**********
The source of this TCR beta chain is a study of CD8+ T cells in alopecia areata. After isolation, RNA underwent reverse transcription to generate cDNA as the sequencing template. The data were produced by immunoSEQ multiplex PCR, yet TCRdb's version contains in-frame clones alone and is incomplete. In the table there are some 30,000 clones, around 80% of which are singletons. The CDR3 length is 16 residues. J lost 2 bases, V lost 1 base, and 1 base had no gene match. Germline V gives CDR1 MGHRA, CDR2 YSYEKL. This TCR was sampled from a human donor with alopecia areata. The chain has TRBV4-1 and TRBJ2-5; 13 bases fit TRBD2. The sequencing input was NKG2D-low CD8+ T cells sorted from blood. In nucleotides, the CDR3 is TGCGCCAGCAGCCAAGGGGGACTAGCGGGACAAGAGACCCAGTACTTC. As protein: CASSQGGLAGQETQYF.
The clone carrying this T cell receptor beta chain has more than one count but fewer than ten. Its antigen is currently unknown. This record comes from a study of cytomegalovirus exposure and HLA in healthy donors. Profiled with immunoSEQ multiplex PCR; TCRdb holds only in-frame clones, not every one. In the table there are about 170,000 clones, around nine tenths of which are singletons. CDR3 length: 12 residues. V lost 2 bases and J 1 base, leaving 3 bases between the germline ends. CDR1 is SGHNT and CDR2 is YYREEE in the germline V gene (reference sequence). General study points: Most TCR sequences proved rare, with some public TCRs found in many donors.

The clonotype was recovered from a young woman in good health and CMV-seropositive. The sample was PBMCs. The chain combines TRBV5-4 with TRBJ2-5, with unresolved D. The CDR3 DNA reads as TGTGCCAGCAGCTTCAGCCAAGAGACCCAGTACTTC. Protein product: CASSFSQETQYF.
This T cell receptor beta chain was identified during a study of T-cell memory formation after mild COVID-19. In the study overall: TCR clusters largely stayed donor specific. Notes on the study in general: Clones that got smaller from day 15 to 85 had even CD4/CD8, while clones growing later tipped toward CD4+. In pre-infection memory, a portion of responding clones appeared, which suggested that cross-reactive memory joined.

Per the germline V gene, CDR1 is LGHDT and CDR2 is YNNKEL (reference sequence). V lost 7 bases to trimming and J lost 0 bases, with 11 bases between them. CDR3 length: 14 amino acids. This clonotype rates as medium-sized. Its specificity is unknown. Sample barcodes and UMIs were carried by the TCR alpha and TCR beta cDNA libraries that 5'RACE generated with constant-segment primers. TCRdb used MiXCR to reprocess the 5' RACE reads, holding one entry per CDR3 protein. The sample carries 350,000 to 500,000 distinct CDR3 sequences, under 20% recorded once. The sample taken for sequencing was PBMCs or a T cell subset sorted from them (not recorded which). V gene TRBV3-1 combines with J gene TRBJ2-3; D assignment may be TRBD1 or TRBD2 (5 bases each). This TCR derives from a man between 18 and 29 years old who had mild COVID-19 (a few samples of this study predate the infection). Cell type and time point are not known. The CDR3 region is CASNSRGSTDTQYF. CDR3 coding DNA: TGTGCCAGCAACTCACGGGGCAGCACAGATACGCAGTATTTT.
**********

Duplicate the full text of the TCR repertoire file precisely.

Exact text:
The source of this TCR beta chain is a study of CD8+ T cells in alopecia areata. After isolation, RNA underwent reverse transcription to generate cDNA as the sequencing template. The data were produced by immunoSEQ multiplex PCR, yet TCRdb's version contains in-frame clones alone and is incomplete. In the table there are some 30,000 clones, around 80% of which are singletons. The CDR3 length is 16 residues. J lost 2 bases, V lost 1 base, and 1 base had no gene match. Germline V gives CDR1 MGHRA, CDR2 YSYEKL. This TCR was sampled from a human donor with alopecia areata. The chain has TRBV4-1 and TRBJ2-5; 13 bases fit TRBD2. The sequencing input was NKG2D-low CD8+ T cells sorted from blood. In nucleotides, the CDR3 is TGCGCCAGCAGCCAAGGGGGACTAGCGGGACAAGAGACCCAGTACTTC. As protein: CASSQGGLAGQETQYF.
The clone carrying this T cell receptor beta chain has more than one count but fewer than ten. Its antigen is currently unknown. This record comes from a study of cytomegalovirus exposure and HLA in healthy donors. Profiled with immunoSEQ multiplex PCR; TCRdb holds only in-frame clones, not every one. In the table there are about 170,000 clones, around nine tenths of which are singletons. CDR3 length: 12 residues. V lost 2 bases and J 1 base, leaving 3 bases between the germline ends. CDR1 is SGHNT and CDR2 is YYREEE in the germline V gene (reference sequence). General study points: Most TCR sequences proved rare, with some public TCRs found in many donors.

The clonotype was recovered from a young woman in good health and CMV-seropositive. The sample was PBMCs. The chain combines TRBV5-4 with TRBJ2-5, with unresolved D. The CDR3 DNA reads as TGTGCCAGCAGCTTCAGCCAAGAGACCCAGTACTTC. Protein product: CASSFSQETQYF.
This T cell receptor beta chain was identified during a study of T-cell memory formation after mild COVID-19. In the study overall: TCR clusters largely stayed donor specific. Notes on the study in general: Clones that got smaller from day 15 to 85 had even CD4/CD8, while clones growing later tipped toward CD4+. In pre-infection memory, a portion of responding clones appeared, which suggested that cross-reactive memory joined.

Per the germline V gene, CDR1 is LGHDT and CDR2 is YNNKEL (reference sequence). V lost 7 bases to trimming and J lost 0 bases, with 11 bases between them. CDR3 length: 14 amino acids. This clonotype rates as medium-sized. Its specificity is unknown. Sample barcodes and UMIs were carried by the TCR alpha and TCR beta cDNA libraries that 5'RACE generated with constant-segment primers. TCRdb used MiXCR to reprocess the 5' RACE reads, holding one entry per CDR3 protein. The sample carries 350,000 to 500,000 distinct CDR3 sequences, under 20% recorded once. The sample taken for sequencing was PBMCs or a T cell subset sorted from them (not recorded which). V gene TRBV3-1 combines with J gene TRBJ2-3; D assignment may be TRBD1 or TRBD2 (5 bases each). This TCR derives from a man between 18 and 29 years old who had mild COVID-19 (a few samples of this study predate the infection). Cell type and time point are not known. The CDR3 region is CASNSRGSTDTQYF. CDR3 coding DNA: TGTGCCAGCAACTCACGGGGCAGCACAGATACGCAGTATTTT.